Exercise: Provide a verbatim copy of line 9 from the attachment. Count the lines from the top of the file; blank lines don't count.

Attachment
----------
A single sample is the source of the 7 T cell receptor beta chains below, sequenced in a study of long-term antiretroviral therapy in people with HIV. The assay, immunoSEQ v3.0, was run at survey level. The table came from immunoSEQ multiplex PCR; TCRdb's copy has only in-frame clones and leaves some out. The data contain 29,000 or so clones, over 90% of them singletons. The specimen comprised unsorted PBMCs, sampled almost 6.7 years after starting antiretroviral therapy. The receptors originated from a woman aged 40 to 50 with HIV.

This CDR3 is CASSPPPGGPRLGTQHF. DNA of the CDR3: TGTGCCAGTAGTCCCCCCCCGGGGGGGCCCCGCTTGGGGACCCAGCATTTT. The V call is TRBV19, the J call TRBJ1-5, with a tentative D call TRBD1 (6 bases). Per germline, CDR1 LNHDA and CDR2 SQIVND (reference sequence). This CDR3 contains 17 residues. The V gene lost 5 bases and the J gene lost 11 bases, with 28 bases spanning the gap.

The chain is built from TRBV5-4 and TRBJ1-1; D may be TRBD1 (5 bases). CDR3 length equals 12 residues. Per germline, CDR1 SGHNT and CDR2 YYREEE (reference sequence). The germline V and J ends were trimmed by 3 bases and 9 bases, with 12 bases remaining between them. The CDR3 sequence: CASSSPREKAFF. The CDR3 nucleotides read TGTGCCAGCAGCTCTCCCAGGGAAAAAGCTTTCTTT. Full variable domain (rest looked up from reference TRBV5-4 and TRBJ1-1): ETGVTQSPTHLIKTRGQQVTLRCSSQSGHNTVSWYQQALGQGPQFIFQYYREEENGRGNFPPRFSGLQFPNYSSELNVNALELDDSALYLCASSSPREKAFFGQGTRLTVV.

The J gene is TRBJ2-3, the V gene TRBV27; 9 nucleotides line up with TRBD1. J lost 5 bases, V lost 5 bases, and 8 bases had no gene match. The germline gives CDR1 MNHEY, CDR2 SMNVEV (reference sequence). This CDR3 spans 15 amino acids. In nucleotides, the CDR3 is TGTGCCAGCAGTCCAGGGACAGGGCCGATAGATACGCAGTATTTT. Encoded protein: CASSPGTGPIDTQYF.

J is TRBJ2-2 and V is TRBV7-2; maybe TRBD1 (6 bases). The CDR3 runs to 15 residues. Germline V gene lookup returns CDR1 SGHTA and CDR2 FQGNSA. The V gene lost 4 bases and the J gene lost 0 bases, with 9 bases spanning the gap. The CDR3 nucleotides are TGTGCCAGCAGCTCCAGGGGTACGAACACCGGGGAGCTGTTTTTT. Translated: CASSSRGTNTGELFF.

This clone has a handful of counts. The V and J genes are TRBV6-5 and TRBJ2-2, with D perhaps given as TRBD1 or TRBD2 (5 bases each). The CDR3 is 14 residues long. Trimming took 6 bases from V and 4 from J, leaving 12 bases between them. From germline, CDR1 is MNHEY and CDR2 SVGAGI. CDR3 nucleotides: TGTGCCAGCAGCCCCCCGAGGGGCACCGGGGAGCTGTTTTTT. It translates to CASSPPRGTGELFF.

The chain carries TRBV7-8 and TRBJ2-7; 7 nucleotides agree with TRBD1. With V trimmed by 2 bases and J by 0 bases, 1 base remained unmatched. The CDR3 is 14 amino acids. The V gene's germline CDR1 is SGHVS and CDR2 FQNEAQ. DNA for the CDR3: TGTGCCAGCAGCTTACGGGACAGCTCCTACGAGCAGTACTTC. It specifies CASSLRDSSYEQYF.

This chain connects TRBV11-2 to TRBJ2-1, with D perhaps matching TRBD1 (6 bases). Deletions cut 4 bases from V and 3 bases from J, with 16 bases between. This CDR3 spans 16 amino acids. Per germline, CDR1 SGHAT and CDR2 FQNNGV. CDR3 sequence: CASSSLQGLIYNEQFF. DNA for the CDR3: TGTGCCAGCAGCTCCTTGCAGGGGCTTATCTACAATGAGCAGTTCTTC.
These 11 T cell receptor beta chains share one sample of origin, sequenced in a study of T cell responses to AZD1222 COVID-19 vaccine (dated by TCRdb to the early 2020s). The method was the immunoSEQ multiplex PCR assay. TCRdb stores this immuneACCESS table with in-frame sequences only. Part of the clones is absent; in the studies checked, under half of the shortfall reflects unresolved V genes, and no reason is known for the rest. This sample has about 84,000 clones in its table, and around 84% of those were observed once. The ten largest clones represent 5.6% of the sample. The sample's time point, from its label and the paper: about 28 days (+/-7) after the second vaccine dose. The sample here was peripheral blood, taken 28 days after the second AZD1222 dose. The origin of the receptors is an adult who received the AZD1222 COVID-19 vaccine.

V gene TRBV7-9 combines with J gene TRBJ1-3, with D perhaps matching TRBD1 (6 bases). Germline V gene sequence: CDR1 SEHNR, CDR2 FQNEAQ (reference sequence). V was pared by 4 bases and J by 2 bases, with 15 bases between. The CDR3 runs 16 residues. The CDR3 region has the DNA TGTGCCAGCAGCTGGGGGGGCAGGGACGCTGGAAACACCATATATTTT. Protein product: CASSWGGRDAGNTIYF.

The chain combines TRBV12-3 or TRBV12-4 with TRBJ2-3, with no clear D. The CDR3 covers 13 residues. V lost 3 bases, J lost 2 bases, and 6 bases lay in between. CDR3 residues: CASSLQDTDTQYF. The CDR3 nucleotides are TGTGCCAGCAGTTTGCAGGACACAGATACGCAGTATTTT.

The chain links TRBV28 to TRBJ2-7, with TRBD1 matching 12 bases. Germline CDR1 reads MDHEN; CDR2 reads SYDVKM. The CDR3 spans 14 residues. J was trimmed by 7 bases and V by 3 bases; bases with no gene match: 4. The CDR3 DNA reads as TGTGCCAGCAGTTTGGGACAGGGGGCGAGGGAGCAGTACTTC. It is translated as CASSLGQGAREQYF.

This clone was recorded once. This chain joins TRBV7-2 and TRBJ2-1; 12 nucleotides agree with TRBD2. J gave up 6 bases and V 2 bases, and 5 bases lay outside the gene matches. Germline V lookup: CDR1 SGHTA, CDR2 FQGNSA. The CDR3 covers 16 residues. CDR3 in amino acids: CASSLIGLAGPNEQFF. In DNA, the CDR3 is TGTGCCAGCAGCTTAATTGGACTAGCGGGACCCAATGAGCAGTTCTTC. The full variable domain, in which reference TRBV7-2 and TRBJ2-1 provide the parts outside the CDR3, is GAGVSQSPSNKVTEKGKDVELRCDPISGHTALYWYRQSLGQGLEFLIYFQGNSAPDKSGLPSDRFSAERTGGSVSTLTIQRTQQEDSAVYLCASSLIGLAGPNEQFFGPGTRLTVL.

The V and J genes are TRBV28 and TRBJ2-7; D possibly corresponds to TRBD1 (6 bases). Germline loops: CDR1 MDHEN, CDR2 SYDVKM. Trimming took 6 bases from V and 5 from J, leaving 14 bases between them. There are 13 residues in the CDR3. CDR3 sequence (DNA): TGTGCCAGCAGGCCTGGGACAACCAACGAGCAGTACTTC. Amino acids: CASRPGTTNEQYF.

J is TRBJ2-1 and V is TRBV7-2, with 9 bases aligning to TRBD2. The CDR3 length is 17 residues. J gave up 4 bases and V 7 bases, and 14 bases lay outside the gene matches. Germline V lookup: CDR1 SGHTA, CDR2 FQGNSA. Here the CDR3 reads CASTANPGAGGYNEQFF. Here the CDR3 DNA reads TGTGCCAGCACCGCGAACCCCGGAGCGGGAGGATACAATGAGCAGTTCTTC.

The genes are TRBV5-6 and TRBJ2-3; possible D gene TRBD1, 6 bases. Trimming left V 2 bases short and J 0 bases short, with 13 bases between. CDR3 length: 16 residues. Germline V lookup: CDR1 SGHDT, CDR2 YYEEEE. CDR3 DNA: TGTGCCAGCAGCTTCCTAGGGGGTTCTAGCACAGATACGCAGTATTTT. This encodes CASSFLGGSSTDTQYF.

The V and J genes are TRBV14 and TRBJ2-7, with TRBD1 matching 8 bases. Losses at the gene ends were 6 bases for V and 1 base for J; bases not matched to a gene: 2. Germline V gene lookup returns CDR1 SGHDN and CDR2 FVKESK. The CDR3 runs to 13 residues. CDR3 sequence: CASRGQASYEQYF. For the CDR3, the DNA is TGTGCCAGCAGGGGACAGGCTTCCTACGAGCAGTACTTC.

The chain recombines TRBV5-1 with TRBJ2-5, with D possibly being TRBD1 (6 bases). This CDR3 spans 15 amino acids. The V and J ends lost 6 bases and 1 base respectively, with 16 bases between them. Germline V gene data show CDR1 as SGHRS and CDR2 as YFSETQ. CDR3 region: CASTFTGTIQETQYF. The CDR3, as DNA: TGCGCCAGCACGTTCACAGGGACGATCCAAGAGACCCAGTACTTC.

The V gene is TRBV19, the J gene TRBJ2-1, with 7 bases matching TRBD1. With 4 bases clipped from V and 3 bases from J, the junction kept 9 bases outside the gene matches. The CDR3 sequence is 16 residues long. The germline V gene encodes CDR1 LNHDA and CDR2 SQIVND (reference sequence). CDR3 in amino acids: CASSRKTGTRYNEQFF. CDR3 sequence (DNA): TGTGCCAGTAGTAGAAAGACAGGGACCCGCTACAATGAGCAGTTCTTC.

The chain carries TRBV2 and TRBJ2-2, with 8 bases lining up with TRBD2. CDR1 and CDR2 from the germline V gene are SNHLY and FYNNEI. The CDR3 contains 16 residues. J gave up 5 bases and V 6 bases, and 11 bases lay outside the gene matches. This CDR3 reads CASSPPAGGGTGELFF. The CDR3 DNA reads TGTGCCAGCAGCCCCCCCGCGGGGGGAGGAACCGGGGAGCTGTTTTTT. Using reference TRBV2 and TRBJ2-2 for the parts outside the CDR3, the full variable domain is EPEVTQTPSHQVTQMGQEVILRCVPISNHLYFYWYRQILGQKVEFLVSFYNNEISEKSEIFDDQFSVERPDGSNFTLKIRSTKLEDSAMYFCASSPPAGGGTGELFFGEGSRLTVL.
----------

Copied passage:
These 11 T cell receptor beta chains share one sample of origin, sequenced in a study of T cell responses to AZD1222 COVID-19 vaccine (dated by TCRdb to the early 2020s). The method was the immunoSEQ multiplex PCR assay. TCRdb stores this immuneACCESS table with in-frame sequences only. Part of the clones is absent; in the studies checked, under half of the shortfall reflects unresolved V genes, and no reason is known for the rest. This sample has about 84,000 clones in its table, and around 84% of those were observed once. The ten largest clones represent 5.6% of the sample. The sample's time point, from its label and the paper: about 28 days (+/-7) after the second vaccine dose. The sample here was peripheral blood, taken 28 days after the second AZD1222 dose. The origin of the receptors is an adult who received the AZD1222 COVID-19 vaccine.